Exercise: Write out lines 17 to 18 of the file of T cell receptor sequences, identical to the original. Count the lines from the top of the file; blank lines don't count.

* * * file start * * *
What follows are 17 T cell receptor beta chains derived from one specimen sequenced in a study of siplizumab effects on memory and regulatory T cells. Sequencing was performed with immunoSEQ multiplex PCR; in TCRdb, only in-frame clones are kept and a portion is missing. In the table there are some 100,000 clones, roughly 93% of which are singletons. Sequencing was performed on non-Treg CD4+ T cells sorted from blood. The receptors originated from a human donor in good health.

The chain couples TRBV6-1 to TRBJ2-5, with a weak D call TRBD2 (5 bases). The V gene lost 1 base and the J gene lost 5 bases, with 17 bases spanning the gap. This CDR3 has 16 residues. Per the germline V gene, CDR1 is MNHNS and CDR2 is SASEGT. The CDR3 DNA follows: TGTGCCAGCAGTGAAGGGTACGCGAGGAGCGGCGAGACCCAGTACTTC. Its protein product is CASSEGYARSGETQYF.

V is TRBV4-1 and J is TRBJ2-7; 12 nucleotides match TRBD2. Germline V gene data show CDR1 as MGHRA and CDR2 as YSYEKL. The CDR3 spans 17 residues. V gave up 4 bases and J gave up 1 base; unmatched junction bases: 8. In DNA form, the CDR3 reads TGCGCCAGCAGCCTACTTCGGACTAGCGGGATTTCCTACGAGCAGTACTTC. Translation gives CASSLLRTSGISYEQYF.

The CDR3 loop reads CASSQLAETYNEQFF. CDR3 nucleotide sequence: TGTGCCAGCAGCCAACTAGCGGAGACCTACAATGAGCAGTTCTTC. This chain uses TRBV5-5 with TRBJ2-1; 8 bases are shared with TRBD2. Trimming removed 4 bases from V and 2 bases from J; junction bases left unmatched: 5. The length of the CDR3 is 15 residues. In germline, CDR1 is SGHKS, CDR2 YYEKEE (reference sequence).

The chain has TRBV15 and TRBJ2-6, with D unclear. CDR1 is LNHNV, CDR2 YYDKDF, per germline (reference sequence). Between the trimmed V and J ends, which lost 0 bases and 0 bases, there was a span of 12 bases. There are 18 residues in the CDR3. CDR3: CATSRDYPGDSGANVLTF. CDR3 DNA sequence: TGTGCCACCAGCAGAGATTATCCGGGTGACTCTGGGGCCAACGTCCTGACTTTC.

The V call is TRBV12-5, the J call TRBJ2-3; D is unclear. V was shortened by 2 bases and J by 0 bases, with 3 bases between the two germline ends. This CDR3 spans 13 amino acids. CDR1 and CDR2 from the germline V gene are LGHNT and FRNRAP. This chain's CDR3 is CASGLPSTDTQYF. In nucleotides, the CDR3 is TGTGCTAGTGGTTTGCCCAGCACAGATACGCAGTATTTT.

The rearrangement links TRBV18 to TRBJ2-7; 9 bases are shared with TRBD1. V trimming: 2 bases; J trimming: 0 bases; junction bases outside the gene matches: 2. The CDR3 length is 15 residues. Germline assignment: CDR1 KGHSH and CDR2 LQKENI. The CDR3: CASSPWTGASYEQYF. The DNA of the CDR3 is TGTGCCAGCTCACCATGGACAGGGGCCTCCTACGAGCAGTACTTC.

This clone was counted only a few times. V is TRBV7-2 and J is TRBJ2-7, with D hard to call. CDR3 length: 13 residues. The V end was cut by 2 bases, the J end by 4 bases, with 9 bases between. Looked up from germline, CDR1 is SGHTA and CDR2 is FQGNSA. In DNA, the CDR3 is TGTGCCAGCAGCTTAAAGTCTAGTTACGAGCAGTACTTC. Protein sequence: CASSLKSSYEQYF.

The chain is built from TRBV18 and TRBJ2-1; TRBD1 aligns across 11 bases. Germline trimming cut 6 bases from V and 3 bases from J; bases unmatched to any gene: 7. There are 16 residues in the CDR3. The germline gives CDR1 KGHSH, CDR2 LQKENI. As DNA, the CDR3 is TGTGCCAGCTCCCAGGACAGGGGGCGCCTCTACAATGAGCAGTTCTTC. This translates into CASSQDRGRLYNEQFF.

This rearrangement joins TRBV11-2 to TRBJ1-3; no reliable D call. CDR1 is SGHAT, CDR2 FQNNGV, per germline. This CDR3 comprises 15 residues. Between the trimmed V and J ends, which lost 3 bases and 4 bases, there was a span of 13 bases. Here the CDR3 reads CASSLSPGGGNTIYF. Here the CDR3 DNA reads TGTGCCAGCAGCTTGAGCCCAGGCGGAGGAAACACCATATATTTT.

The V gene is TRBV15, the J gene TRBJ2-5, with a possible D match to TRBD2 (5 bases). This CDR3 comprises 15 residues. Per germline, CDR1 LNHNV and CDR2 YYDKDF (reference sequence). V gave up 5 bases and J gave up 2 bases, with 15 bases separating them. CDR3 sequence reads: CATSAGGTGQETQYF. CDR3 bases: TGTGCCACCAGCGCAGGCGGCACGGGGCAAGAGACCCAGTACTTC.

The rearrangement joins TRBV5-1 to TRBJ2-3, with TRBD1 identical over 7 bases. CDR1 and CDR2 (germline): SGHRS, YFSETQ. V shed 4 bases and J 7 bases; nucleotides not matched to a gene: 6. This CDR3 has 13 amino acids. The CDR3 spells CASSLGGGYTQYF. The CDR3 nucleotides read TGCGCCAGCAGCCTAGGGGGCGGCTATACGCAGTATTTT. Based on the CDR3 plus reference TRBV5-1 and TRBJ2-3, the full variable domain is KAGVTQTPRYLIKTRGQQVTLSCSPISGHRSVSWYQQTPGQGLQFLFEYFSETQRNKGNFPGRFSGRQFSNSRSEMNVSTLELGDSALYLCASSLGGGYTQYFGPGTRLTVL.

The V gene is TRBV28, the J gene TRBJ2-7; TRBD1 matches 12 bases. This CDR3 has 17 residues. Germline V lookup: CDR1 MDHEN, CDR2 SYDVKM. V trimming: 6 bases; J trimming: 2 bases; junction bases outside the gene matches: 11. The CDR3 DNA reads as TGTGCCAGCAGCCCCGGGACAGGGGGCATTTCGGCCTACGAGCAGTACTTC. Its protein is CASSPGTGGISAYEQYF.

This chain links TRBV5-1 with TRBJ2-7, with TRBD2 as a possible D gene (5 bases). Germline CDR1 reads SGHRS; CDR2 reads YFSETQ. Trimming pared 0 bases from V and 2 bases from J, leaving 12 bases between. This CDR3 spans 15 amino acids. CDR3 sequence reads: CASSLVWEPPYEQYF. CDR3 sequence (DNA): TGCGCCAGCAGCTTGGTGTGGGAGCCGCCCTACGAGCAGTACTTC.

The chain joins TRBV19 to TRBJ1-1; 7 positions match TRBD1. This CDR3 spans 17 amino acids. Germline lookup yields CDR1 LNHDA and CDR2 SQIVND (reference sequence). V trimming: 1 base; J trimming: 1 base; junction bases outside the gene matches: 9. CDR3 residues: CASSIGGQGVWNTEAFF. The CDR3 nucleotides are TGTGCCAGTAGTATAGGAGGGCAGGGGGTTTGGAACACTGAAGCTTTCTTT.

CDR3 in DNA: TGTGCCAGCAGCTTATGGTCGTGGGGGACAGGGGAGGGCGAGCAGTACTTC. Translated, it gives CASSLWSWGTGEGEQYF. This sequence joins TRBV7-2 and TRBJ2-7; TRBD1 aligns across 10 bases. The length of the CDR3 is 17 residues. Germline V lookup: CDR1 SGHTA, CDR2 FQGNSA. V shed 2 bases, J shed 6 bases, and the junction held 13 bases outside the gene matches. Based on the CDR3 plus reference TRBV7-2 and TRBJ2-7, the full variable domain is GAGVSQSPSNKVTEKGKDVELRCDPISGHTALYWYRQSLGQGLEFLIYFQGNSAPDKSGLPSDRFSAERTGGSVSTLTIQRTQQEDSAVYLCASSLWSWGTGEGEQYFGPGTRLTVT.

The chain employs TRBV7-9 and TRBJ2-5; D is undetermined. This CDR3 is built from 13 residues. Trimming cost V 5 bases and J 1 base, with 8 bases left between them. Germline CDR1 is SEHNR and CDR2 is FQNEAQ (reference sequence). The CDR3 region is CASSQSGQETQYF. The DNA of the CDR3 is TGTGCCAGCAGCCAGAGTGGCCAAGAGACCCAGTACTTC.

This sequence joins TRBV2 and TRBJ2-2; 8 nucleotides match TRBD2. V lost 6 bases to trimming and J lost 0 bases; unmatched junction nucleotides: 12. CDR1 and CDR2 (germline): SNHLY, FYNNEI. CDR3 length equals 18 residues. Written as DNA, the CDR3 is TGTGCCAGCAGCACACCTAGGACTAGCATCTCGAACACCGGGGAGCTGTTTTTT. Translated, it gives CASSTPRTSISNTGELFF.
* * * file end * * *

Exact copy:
The chain employs TRBV7-9 and TRBJ2-5; D is undetermined. This CDR3 is built from 13 residues. Trimming cost V 5 bases and J 1 base, with 8 bases left between them. Germline CDR1 is SEHNR and CDR2 is FQNEAQ (reference sequence). The CDR3 region is CASSQSGQETQYF. The DNA of the CDR3 is TGTGCCAGCAGCCAGAGTGGCCAAGAGACCCAGTACTTC.

This sequence joins TRBV2 and TRBJ2-2; 8 nucleotides match TRBD2. V lost 6 bases to trimming and J lost 0 bases; unmatched junction nucleotides: 12. CDR1 and CDR2 (germline): SNHLY, FYNNEI. CDR3 length equals 18 residues. Written as DNA, the CDR3 is TGTGCCAGCAGCACACCTAGGACTAGCATCTCGAACACCGGGGAGCTGTTTTTT. Translated, it gives CASSTPRTSISNTGELFF.